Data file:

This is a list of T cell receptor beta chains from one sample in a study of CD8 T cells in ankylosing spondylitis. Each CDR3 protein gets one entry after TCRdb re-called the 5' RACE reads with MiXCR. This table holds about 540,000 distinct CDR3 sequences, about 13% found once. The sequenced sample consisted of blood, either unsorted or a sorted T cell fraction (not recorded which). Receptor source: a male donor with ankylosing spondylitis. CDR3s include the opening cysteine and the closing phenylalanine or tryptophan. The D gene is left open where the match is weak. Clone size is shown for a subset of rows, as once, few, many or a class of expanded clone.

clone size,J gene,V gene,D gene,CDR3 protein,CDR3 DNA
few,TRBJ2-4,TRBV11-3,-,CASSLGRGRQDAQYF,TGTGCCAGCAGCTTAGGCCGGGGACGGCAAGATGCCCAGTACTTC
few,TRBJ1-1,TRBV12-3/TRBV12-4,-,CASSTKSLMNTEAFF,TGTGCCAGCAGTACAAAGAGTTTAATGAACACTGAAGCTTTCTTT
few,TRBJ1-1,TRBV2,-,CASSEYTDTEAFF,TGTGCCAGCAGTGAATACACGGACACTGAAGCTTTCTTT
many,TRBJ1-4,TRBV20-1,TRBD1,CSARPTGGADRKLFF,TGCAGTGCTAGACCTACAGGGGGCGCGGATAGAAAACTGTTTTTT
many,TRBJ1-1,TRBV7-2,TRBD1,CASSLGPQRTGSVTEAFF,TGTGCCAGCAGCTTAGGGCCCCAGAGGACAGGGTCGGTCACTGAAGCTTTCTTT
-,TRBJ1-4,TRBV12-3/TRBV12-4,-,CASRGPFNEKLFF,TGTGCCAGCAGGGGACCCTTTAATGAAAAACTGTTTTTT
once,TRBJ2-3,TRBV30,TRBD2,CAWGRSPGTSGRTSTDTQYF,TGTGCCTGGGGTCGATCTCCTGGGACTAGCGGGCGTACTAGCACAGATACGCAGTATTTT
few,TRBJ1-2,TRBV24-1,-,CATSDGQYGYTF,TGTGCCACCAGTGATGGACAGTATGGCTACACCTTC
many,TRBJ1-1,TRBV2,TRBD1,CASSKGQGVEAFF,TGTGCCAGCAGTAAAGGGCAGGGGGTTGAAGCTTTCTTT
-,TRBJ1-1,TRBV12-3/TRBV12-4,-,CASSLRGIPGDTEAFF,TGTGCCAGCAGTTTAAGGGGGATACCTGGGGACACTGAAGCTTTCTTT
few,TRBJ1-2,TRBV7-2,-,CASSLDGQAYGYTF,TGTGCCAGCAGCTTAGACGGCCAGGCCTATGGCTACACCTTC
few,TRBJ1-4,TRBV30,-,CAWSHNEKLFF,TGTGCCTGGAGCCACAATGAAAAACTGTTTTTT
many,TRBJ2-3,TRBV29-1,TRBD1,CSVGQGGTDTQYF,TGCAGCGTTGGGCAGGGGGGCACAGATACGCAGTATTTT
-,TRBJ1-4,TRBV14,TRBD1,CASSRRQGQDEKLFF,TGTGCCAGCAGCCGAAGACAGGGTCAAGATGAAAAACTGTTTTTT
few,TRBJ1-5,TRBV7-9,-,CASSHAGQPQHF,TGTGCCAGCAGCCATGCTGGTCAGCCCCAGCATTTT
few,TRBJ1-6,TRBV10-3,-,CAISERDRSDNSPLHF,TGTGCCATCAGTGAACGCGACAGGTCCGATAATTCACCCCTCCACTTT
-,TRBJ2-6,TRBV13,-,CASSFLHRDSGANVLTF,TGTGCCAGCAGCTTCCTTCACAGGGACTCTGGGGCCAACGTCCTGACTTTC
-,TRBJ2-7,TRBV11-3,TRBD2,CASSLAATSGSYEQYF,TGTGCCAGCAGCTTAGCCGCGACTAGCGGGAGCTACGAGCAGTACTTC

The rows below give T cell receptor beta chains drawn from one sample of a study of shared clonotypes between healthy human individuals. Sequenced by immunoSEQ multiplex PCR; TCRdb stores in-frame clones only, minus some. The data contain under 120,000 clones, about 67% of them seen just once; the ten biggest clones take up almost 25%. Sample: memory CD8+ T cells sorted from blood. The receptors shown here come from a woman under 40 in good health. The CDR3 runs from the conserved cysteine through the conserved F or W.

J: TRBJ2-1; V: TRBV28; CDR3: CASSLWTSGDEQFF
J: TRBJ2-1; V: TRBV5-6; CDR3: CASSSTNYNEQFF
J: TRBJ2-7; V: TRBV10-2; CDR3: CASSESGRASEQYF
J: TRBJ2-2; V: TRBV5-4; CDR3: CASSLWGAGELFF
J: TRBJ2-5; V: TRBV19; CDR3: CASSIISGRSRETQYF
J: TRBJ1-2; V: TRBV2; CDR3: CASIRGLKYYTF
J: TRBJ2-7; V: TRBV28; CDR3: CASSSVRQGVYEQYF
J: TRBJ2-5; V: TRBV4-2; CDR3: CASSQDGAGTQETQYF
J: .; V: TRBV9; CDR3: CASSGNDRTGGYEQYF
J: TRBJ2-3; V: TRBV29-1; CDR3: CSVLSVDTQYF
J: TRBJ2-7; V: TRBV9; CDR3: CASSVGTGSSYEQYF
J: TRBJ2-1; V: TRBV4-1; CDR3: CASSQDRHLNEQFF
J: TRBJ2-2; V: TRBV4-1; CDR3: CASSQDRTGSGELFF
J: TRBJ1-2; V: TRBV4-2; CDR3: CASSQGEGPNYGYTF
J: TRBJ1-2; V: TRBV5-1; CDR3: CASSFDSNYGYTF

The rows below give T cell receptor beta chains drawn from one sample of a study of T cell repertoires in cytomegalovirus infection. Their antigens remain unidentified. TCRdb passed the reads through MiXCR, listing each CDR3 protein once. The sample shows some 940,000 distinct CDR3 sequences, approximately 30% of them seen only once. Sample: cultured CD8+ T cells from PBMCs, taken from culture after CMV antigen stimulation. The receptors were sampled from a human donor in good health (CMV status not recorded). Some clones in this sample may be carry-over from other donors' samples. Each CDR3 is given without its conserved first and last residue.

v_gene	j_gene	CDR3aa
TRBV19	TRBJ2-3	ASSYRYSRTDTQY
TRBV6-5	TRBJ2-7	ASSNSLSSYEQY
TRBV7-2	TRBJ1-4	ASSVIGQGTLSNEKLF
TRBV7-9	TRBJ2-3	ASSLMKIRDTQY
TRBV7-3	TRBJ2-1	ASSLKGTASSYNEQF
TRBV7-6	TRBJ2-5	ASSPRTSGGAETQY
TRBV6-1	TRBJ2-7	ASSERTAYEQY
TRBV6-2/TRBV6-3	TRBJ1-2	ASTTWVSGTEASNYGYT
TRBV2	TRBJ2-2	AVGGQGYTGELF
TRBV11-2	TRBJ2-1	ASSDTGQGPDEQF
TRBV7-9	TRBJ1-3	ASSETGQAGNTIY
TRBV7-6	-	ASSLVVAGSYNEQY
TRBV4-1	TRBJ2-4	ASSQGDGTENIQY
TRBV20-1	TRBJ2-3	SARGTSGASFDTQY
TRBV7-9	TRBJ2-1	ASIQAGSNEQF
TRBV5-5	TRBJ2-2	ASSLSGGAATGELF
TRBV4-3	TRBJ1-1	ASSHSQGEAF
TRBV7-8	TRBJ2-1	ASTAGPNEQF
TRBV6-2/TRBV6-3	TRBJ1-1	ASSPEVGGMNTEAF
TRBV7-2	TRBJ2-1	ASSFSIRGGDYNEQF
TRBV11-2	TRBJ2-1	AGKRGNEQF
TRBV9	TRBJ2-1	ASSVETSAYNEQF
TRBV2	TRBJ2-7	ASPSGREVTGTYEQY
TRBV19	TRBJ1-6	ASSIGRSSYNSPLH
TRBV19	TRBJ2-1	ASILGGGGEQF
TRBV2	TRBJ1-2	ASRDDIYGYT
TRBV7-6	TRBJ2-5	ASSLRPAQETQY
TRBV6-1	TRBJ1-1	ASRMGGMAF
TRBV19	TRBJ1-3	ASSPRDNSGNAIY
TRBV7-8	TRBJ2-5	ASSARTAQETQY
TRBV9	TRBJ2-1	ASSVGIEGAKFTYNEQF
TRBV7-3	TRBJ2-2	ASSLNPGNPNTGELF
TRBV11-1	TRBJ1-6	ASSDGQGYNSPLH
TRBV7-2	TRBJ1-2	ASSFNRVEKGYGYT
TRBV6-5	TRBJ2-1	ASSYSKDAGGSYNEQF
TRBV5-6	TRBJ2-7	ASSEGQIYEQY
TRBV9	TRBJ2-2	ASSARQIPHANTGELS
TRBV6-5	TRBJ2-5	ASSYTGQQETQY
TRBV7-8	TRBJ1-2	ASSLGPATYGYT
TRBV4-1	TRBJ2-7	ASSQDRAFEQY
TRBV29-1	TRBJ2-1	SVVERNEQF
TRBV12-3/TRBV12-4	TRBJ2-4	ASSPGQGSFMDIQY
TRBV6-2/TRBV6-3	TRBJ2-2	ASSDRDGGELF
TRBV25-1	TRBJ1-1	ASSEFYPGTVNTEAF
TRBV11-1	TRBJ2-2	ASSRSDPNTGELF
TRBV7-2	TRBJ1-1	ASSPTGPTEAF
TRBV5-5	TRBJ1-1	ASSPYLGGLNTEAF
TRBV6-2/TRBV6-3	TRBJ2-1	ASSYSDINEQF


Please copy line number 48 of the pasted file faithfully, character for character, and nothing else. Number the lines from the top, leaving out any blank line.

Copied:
TRBV11-2	TRBJ2-1	ASSDTGQGPDEQF